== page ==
Stack Exchange API

October 2, 2011

Introduction

Two weeks ago I was playing around with the Stack Exchange API to see if it was easy to build a custom flair application. You know, this little guy:

Flair

How hard can it be to retrieve a user’s profile, badge count and reputation updates? Surely, Stack Exchange has an API. And they do…and it’s pretty easy to use. Let’s quickly cobble together a small sample application.

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IntroductionJSON

Last weekend I was playing around with the Stack Exchange API. All the API responses are expressed in JSON. So I decided to use the Json.NET library to easily deserialize the JSON responses into simple .NET objects.

This library has great support for deserialing JSON into .NET objects and serializing them back into JSON. For example, if you want to serialize an object to a JSON string all you have to do is decorate the type with some attributes.

For example:

[JsonObject(MemberSerialization.OptIn)]
public class Person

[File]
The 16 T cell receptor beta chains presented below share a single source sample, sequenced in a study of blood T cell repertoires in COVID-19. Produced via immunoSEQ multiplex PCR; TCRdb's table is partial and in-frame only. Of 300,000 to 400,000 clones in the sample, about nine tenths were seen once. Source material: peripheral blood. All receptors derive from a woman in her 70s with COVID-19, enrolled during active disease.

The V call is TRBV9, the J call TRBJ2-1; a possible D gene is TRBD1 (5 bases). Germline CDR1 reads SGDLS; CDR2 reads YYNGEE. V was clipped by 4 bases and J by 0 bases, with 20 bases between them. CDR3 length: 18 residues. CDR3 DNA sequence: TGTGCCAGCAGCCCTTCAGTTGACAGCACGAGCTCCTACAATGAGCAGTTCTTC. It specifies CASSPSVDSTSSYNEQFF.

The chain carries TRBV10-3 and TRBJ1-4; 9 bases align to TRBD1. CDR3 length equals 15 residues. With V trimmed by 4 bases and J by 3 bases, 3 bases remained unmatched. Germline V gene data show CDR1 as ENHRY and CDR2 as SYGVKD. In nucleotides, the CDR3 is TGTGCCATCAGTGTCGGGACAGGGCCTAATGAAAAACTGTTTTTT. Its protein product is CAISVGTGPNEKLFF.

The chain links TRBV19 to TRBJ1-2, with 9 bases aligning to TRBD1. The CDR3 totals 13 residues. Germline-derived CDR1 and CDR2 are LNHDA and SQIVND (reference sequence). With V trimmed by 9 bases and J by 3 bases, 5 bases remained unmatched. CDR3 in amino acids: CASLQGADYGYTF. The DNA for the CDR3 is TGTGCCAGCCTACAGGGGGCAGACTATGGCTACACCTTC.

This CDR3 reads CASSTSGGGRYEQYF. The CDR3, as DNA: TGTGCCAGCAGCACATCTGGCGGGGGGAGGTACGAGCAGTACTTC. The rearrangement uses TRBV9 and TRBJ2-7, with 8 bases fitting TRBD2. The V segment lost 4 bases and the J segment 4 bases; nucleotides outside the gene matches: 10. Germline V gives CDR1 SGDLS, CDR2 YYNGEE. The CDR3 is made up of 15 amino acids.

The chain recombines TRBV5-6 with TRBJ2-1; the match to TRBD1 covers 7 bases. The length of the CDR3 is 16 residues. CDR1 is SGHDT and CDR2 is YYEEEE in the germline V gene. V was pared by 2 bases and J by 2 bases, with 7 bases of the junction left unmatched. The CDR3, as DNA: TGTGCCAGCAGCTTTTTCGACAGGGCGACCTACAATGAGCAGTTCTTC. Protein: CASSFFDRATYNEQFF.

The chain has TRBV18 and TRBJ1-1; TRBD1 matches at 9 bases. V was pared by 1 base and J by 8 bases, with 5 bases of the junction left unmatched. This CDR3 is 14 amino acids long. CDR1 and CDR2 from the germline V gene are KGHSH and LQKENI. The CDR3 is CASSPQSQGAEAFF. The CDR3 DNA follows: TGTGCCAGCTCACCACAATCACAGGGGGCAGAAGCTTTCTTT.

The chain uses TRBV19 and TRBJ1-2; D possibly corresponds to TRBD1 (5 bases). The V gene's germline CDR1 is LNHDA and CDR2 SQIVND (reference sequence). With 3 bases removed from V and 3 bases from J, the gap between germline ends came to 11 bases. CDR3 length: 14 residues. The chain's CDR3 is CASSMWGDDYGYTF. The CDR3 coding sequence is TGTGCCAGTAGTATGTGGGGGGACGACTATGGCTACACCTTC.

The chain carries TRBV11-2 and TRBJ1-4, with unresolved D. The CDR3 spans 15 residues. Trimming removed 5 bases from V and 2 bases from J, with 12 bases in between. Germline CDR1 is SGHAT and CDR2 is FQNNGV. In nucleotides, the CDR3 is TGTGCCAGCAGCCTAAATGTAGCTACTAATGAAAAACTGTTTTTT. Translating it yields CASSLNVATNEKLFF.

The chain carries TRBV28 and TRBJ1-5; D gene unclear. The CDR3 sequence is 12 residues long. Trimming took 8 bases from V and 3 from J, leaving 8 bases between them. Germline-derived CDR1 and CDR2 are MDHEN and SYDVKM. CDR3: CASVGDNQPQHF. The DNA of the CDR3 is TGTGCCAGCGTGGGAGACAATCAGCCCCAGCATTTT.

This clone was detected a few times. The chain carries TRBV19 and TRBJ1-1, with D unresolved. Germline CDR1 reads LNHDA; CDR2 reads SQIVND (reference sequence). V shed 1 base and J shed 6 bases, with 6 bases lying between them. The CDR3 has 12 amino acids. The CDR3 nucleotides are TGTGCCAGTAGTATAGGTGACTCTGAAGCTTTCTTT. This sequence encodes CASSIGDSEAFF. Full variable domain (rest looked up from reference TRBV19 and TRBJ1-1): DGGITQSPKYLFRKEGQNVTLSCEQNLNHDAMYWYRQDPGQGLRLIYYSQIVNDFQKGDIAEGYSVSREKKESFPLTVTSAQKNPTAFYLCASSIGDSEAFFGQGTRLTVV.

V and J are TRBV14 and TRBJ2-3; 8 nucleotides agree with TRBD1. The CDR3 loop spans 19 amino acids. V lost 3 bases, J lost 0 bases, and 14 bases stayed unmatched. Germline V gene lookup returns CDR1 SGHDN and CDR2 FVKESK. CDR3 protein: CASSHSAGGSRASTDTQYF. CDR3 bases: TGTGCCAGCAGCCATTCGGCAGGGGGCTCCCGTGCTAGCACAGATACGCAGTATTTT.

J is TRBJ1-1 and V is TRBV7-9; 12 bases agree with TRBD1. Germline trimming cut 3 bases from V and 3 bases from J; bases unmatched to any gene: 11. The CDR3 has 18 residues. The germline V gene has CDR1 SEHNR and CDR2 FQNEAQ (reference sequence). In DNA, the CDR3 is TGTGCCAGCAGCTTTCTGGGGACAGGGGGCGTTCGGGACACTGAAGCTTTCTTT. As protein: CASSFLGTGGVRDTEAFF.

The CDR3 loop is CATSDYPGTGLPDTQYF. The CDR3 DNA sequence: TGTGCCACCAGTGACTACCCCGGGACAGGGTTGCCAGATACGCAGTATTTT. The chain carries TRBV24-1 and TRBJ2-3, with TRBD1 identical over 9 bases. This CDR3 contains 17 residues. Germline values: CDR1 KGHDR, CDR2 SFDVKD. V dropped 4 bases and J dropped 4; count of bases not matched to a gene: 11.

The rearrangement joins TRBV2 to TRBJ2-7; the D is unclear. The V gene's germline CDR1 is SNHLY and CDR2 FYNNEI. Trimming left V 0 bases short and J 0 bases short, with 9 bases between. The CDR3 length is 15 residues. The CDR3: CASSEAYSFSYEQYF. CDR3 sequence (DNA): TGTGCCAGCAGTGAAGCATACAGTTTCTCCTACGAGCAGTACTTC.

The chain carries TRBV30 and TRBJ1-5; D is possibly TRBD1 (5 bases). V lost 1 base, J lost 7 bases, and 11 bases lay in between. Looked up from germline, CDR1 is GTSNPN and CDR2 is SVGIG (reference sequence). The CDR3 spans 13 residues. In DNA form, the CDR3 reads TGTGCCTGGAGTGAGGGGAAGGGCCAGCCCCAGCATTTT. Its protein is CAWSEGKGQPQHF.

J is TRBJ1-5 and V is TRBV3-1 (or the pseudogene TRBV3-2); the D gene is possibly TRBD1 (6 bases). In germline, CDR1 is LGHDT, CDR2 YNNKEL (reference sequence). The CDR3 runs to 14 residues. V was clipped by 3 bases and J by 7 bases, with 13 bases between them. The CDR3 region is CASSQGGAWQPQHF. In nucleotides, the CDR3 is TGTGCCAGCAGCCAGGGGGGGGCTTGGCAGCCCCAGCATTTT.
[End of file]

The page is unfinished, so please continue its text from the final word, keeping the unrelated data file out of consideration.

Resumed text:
{
  [JsonProperty]
  public string Name { get; set; } 
 
  [JsonProperty]
  [JsonConverter(typeof(IsoDateTimeConverter))]
  public DateTime BirthDate { get; set; } 
}

Notice that for the BirthDate property a specific converter is specified (IsoDateTimeConverter). Sometimes it is not enough to tell Json.NET which properties should be serialized. You need to help it out a bit and inform it how the properties should be serialized / deserialized. Here the IsoDateTimeConverter informs Json.NET that it should serialize the birthdate into an ISO 8601 date format.

The Stack Exchange API uses Unix timestamps to express all of its timestamps. Out of the box Json.NET does not contain a converter that can handle this notation for DateTime properties. But luckily we can create our own. It’s actually very easy, let’s see how we can do this…

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